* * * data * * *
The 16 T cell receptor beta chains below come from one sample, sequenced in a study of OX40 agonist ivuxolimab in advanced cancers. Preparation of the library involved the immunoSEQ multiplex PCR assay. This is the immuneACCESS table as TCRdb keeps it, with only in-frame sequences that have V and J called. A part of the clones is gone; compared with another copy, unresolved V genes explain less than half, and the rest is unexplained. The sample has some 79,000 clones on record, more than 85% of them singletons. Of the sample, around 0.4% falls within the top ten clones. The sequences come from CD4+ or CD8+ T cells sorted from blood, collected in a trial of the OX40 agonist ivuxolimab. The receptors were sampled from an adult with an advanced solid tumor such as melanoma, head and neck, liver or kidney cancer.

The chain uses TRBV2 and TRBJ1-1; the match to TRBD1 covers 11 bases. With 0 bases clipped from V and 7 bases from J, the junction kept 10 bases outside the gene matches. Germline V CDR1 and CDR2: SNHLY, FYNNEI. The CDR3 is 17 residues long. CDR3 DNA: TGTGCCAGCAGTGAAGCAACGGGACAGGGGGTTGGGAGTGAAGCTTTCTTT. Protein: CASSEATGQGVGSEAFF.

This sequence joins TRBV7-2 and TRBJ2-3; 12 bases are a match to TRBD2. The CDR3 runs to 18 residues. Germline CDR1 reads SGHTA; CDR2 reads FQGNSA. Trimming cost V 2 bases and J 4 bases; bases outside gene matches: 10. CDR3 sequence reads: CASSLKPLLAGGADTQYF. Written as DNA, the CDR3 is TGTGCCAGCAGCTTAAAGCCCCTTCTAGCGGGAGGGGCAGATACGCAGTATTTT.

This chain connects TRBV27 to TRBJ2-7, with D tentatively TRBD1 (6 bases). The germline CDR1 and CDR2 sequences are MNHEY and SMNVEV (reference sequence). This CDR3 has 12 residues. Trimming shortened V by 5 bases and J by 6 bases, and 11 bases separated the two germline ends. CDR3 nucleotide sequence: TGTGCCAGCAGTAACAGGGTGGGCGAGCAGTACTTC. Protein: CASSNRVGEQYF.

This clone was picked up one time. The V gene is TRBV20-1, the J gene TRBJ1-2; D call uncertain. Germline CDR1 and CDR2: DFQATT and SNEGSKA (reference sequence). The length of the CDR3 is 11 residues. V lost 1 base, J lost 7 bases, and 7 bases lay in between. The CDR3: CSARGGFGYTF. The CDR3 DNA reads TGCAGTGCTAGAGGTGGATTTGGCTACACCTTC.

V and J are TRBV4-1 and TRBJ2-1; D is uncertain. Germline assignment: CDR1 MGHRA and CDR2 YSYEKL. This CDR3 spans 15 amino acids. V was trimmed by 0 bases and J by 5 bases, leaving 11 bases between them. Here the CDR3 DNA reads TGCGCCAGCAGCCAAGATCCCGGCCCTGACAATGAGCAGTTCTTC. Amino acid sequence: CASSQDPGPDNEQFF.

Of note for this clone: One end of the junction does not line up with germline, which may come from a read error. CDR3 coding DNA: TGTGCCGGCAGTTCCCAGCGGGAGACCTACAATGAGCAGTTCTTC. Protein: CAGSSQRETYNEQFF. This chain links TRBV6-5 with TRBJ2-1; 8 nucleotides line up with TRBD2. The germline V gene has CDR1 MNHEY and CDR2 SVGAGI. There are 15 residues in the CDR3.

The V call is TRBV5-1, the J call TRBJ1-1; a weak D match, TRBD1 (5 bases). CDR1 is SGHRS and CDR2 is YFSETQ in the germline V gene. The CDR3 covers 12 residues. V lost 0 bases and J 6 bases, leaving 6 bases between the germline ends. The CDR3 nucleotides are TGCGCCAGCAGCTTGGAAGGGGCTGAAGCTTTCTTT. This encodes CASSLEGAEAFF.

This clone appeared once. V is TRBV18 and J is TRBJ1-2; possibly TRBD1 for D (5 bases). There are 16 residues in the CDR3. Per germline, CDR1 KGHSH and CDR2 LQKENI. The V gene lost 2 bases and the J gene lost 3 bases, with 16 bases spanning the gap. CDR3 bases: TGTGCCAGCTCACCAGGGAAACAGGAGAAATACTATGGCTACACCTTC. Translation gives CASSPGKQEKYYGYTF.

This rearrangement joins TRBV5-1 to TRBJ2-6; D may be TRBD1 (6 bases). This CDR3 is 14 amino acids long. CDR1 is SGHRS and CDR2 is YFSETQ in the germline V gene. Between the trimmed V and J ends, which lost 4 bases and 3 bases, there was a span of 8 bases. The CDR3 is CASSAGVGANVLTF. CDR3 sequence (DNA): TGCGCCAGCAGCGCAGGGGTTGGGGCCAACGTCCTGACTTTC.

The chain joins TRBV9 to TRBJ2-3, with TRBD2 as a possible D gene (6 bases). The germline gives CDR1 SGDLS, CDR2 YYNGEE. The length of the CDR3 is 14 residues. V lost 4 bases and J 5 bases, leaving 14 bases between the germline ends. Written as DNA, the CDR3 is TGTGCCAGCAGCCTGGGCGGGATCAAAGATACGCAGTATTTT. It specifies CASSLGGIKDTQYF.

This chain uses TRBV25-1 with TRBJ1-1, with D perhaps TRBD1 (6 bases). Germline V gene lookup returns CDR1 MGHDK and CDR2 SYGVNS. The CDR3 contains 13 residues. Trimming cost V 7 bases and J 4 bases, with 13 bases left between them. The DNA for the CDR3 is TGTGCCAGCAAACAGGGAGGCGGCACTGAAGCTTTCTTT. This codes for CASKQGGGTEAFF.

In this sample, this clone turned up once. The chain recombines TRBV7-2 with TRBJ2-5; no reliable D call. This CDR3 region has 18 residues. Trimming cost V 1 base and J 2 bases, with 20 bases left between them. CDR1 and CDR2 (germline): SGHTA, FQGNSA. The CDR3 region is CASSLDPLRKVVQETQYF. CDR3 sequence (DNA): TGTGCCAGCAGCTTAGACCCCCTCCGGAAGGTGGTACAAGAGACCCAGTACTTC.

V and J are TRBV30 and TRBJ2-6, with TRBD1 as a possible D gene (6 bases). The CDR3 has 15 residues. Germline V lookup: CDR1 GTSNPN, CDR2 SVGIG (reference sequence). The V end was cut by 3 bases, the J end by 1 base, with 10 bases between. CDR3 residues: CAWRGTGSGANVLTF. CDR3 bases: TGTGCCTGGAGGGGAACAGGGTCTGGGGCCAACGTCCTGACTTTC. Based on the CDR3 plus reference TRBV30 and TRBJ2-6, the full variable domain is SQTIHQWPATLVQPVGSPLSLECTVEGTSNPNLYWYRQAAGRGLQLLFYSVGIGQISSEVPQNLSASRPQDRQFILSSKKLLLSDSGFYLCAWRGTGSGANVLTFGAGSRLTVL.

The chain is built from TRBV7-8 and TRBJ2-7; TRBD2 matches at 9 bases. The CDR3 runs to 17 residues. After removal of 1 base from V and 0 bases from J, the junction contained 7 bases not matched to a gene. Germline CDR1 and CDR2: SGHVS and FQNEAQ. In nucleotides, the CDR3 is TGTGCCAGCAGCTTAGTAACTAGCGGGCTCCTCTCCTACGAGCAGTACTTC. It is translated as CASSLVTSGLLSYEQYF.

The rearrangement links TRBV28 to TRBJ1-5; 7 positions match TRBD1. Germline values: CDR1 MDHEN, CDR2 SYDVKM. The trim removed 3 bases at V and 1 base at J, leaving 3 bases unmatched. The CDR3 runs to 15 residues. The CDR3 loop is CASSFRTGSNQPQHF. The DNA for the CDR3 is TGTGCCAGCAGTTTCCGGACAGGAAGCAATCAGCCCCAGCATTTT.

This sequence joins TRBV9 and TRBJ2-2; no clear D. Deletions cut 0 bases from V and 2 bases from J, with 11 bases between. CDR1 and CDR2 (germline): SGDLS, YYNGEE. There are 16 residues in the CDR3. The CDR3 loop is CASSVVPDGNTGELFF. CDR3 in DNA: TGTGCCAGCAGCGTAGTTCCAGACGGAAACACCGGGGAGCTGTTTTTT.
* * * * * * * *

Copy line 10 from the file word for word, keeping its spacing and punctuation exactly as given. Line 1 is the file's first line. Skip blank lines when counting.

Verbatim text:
This rearrangement joins TRBV5-1 to TRBJ2-6; D may be TRBD1 (6 bases). This CDR3 is 14 amino acids long. CDR1 is SGHRS and CDR2 is YFSETQ in the germline V gene. Between the trimmed V and J ends, which lost 4 bases and 3 bases, there was a span of 8 bases. The CDR3 is CASSAGVGANVLTF. CDR3 sequence (DNA): TGCGCCAGCAGCGCAGGGGTTGGGGCCAACGTCCTGACTTTC.